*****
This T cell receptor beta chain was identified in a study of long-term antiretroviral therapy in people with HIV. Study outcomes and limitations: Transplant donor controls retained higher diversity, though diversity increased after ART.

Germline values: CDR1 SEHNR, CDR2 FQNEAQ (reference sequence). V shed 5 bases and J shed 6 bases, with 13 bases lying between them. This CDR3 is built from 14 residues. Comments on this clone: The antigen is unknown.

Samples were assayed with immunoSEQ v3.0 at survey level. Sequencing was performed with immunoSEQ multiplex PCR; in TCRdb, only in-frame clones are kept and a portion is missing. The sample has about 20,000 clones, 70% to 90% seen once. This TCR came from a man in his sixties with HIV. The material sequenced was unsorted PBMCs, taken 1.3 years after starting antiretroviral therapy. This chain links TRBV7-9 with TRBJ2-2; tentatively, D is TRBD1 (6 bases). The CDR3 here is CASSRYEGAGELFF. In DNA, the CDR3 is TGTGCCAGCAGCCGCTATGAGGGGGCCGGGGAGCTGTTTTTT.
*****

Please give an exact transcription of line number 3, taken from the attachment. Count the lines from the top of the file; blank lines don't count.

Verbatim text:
Samples were assayed with immunoSEQ v3.0 at survey level. Sequencing was performed with immunoSEQ multiplex PCR; in TCRdb, only in-frame clones are kept and a portion is missing. The sample has about 20,000 clones, 70% to 90% seen once. This TCR came from a man in his sixties with HIV. The material sequenced was unsorted PBMCs, taken 1.3 years after starting antiretroviral therapy. This chain links TRBV7-9 with TRBJ2-2; tentatively, D is TRBD1 (6 bases). The CDR3 here is CASSRYEGAGELFF. In DNA, the CDR3 is TGTGCCAGCAGCCGCTATGAGGGGGCCGGGGAGCTGTTTTTT.